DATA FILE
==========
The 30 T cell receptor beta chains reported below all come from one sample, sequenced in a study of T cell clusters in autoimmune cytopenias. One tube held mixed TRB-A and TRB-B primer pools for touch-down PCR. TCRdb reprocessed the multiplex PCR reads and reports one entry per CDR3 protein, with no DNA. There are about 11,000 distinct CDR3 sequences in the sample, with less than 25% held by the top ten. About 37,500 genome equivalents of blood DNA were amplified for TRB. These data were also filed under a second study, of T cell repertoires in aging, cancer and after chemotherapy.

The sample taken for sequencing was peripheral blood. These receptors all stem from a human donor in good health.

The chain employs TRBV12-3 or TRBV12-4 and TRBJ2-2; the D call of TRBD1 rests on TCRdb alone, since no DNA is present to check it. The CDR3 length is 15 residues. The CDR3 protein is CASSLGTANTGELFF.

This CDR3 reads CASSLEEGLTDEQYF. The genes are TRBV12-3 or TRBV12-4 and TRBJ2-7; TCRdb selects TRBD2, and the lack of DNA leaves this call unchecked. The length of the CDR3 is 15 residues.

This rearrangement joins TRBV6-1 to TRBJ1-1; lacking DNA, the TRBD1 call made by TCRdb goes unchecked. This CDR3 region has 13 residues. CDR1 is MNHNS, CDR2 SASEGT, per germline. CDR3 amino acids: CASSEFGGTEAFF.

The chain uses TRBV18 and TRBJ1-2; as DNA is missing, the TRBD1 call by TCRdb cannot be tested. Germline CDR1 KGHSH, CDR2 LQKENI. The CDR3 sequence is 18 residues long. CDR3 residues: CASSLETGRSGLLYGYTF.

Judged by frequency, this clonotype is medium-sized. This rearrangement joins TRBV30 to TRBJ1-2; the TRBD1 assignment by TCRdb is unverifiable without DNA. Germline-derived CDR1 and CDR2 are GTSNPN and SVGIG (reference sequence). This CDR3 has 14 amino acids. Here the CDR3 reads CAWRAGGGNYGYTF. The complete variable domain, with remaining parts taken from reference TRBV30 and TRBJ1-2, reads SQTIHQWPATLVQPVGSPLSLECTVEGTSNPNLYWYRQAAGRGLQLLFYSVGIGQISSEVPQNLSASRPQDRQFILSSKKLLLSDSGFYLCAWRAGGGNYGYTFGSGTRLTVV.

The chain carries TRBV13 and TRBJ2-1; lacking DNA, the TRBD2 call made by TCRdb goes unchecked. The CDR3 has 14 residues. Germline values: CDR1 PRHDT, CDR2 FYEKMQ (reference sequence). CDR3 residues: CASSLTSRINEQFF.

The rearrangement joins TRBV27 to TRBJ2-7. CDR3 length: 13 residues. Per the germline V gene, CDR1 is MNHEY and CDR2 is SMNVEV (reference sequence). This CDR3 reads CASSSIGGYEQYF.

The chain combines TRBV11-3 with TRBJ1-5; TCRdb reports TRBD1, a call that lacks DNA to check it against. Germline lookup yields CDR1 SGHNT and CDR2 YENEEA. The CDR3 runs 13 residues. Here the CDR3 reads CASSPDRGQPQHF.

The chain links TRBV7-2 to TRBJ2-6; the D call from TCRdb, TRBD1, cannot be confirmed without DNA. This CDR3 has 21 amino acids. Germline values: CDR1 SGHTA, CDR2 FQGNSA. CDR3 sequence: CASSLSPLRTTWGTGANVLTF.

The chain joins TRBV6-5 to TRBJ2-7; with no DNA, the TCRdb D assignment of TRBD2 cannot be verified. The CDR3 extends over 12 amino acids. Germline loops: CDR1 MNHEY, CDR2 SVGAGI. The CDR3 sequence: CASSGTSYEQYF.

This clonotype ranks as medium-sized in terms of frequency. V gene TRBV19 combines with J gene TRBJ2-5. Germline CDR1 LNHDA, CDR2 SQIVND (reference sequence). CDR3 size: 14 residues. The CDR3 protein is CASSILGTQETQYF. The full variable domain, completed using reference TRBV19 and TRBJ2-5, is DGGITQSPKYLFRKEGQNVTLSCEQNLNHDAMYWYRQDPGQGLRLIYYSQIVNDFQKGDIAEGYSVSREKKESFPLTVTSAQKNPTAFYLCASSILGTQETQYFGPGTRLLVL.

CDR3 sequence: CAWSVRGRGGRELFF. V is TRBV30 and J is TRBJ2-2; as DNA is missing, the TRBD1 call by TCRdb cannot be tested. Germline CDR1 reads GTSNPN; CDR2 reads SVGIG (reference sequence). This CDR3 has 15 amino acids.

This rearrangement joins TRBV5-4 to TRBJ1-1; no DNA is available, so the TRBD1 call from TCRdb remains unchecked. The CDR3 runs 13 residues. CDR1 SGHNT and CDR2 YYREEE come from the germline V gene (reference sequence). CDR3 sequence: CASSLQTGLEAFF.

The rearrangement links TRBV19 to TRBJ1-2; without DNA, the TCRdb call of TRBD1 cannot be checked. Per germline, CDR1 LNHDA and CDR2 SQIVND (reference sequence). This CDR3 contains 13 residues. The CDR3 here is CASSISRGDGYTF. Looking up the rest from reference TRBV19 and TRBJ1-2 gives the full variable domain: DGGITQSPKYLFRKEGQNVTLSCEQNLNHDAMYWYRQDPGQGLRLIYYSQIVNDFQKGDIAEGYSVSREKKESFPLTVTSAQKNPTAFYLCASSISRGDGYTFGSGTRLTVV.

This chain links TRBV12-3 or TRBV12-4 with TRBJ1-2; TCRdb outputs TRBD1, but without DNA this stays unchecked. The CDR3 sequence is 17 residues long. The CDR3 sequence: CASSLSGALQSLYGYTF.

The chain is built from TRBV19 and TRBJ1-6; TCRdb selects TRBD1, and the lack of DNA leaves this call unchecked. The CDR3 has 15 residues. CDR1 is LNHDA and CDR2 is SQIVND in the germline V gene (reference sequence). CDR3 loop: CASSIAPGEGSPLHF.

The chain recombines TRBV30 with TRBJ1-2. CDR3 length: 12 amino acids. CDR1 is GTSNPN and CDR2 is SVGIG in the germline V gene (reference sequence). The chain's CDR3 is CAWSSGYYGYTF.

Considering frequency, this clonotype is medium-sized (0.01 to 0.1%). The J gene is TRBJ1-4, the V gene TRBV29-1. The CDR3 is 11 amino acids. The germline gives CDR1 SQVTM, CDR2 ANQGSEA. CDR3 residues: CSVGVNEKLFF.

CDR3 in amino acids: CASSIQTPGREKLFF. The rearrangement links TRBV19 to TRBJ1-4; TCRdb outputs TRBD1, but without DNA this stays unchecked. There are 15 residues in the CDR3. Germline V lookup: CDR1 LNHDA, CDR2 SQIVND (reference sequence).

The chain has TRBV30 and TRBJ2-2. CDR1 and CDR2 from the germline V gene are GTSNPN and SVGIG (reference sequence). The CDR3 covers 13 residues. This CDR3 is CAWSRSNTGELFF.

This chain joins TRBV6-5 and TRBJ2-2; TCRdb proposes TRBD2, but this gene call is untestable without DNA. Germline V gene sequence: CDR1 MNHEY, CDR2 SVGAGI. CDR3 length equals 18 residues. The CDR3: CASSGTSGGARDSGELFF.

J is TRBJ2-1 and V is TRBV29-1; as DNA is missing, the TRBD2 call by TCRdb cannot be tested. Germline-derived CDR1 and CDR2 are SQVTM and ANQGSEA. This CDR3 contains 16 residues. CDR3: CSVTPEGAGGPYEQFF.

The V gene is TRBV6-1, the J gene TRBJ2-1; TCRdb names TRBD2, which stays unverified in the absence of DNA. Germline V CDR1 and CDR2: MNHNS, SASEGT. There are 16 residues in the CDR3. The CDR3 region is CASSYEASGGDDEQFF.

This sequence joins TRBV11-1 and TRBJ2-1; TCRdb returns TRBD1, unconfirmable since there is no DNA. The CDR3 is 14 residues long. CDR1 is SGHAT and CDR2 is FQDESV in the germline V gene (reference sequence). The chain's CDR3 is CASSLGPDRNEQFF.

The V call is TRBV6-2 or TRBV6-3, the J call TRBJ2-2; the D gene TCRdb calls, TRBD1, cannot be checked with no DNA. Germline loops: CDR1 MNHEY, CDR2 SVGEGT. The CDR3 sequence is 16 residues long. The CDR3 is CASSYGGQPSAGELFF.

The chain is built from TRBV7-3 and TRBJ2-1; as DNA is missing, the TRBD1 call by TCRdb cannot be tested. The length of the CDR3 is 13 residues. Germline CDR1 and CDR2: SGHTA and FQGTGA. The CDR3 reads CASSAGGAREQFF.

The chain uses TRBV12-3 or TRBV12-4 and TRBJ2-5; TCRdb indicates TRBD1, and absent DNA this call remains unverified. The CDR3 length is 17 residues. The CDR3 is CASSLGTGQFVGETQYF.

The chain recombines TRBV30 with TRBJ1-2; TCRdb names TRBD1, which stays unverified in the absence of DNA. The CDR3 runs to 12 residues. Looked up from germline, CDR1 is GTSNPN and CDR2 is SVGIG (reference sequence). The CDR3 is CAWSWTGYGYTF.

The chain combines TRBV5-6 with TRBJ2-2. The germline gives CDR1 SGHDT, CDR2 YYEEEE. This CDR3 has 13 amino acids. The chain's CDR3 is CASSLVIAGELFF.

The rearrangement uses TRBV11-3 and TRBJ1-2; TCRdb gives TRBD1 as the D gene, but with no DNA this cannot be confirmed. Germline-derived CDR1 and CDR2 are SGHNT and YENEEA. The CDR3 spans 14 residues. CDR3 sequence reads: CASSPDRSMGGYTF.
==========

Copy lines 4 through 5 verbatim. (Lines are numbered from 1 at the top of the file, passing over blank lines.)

This CDR3 reads CASSLEEGLTDEQYF. The genes are TRBV12-3 or TRBV12-4 and TRBJ2-7; TCRdb selects TRBD2, and the lack of DNA leaves this call unchecked. The length of the CDR3 is 15 residues.

This rearrangement joins TRBV6-1 to TRBJ1-1; lacking DNA, the TRBD1 call made by TCRdb goes unchecked. This CDR3 region has 13 residues. CDR1 is MNHNS, CDR2 SASEGT, per germline. CDR3 amino acids: CASSEFGGTEAFF.